Using HTML5 Data Attributes with JavaScript

HTML5 gave us the ability to add arbritrary pieces of information to any element to use behind the scenes for any purpose you wish. These are known as data attributes and I put them to good use in my Interactive Periodic Table. There is plenty of information around on the topic but often with simplistic or contrived examples so here I will present a real-world usage with a simplified version of the Periodic Table.

You can add a custom data attribute to an element by hard-coding it into the HTML, prefixing the name with -data, for example:

Custom data attributes in HTML

<div id="div1" data-manufacturer="nikon" data-model="d6">Nikon D6</div>

Within JavaScript you can access an element's data attributes for reading and writing using its dataset property which is of DOMStringMap type and is basically a collection of key/value pairs. The keys are the names used for the attributes but without the data- prefix, so for the above example we would use manufacturer and model, as shown below.

Reading and writing Custom data attributes in JavaScript

const element = document.getElementById("div1");
console.log(element.dataset.manufacturer); // nikon
console.log(element.dataset.model); // d6
element.dataset.manufacturer = "canon";
element.dataset.model = "EOS 90D";

It is also easy to find elements with certain data attribute values using querySelector, for example:

Finding the element for Nikon D6

const element = document.querySelector("[data-manufacturer='nikon'][data-model='d6']");

Below is a screenshot of the simplified Periodic Table used for this example.

If you click on an element an alert is shown with the name, atomic number and chemical symbol of that element. You have probably guessed how we know which element* to show the details for: using its data attribute.

*I am going to have to use the word "element" quite a lot during this article. This is pretty annoying but I will try to point out whether I am referring to an HTML element or a type of atom unless it is obvious.

The Project

This project consists of an HTML file, a JavaScript file and a few subsiduary files, all of which can be downloaded as a ZIP or cloned from Github using the links below.

Source Code Links

ZIP File
GitHub

I won't show all the source code, just the bits relevant to data attributes. I have used them several times during this project but to avoid repetition I will just show where we carry out the following tasks:

  • Setting the data-atomicnumber for a (chemical) element on its corresponding (HTML) element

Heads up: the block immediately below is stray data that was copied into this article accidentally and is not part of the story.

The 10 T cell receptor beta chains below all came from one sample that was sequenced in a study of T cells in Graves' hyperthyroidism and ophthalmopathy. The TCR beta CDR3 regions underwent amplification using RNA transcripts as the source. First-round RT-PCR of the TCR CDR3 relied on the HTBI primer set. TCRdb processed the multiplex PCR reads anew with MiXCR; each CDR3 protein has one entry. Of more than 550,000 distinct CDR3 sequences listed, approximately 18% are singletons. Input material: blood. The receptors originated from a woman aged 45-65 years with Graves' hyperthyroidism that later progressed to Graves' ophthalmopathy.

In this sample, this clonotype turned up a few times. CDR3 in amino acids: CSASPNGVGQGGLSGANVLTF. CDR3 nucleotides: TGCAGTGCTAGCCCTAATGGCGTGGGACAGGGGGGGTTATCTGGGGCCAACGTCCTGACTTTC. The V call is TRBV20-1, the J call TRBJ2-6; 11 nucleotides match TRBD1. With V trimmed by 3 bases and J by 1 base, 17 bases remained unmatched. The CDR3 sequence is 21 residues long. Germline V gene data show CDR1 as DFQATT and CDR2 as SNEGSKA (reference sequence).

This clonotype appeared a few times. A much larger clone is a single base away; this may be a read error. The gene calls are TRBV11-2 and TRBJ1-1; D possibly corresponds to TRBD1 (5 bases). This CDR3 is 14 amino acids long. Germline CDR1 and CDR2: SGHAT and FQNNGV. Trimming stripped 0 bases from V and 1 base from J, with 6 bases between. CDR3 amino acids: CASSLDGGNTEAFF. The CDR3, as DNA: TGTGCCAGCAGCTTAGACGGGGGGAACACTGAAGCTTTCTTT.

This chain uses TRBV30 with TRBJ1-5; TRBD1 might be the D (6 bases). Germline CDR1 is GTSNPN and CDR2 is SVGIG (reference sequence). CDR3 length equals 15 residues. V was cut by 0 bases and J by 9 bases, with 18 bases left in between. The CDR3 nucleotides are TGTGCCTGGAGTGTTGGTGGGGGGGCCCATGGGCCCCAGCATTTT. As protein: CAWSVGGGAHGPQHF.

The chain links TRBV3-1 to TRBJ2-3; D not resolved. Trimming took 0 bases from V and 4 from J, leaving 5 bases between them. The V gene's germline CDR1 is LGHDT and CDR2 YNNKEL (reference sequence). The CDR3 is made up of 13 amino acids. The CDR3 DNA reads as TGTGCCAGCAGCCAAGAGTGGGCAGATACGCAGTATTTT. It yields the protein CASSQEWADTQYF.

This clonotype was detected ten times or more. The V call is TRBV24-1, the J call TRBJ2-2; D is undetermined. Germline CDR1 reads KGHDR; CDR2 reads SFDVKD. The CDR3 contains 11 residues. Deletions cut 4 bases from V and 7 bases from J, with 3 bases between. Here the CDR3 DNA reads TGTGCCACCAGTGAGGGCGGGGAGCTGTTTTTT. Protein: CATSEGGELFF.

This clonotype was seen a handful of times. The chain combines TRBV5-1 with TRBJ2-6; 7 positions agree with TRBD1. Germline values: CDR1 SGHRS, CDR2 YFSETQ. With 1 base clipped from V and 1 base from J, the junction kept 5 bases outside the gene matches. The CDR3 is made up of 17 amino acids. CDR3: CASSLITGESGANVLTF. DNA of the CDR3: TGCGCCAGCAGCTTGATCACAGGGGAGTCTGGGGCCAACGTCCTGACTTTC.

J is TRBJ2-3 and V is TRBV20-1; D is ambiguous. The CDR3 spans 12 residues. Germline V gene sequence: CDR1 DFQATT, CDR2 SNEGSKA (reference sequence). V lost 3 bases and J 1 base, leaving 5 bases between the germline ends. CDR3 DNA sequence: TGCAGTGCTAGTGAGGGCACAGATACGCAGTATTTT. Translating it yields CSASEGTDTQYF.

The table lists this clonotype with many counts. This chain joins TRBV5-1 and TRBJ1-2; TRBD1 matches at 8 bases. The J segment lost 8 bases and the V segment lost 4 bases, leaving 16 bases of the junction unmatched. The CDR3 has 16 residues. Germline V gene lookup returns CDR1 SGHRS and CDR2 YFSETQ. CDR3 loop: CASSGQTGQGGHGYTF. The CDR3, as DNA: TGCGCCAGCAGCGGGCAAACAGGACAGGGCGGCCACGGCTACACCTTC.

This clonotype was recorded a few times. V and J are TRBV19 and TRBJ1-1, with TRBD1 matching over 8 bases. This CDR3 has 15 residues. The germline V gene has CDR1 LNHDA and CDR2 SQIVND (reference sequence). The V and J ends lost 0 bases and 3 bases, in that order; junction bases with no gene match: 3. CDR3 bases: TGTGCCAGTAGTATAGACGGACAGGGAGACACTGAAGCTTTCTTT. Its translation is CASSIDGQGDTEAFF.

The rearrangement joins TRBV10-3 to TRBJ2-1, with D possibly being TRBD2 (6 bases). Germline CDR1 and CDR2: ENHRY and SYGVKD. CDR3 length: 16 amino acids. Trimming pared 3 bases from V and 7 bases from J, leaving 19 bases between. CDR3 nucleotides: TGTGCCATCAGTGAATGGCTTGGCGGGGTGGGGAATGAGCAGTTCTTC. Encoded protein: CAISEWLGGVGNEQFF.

• Finding an (HTML) element by its (chemical) element's atomic number to set the background colour
  • Retrieving the data-atomicnumber from a clicked (HTML) element to show the (chemical) element's details

To populate the table we iterate a list of elements, adding each to the table with a corresponding data-atomicnumber attribute.

periodictabledisplay.js line 109

currentcell.setAttribute('data-atomicnumber', element.atomicnumber);

Here I have used setAttribute instead of dataset.atomicnumber just to show the alternative.

After the table is populated we need to set the colours to indicate the element's categories. Again we iterate the data, finding the cell corresponding to each element like this:

periodictabledisplay.js line 127

const currentcell = document.querySelector(`[data-atomicnumber='${element.atomicnumber}']`);

As seen in the Nikon D6 example above you can use more than one selector if necessary. In this project we know that the data is static so we will always find a cell but if this is not the case remember to check the return value of querySelector for null. Also, you might need to use querySelectorAll if there can be more than one matching element.

Finally we need to pick up the data-atomicnumber attribute value when an element is clicked.

periodictabledisplay.js line 48

const element = this._periodictable.GetElement(target.dataset.atomicnumber);

What is actually happening here is that we are calling the GetElement method of an instance of a class representing all chemical elements, picking up the dataset.atomicnumber of the target (ie the HTML element that was clicked) to use as the method argument.

So as you can see using data attributes greatly simplifies the process of both finding an HTML element when we need to do something to it (such as setting its colour) and identifying that element when a user interacts with it, for example by clicking on it.

When I started working on the Periodic Table it soon became clear that data attributes were the way to go. There are no doubt other ways to accomplish the same thing but I am not sure what they are as I never gave the matter any thought!

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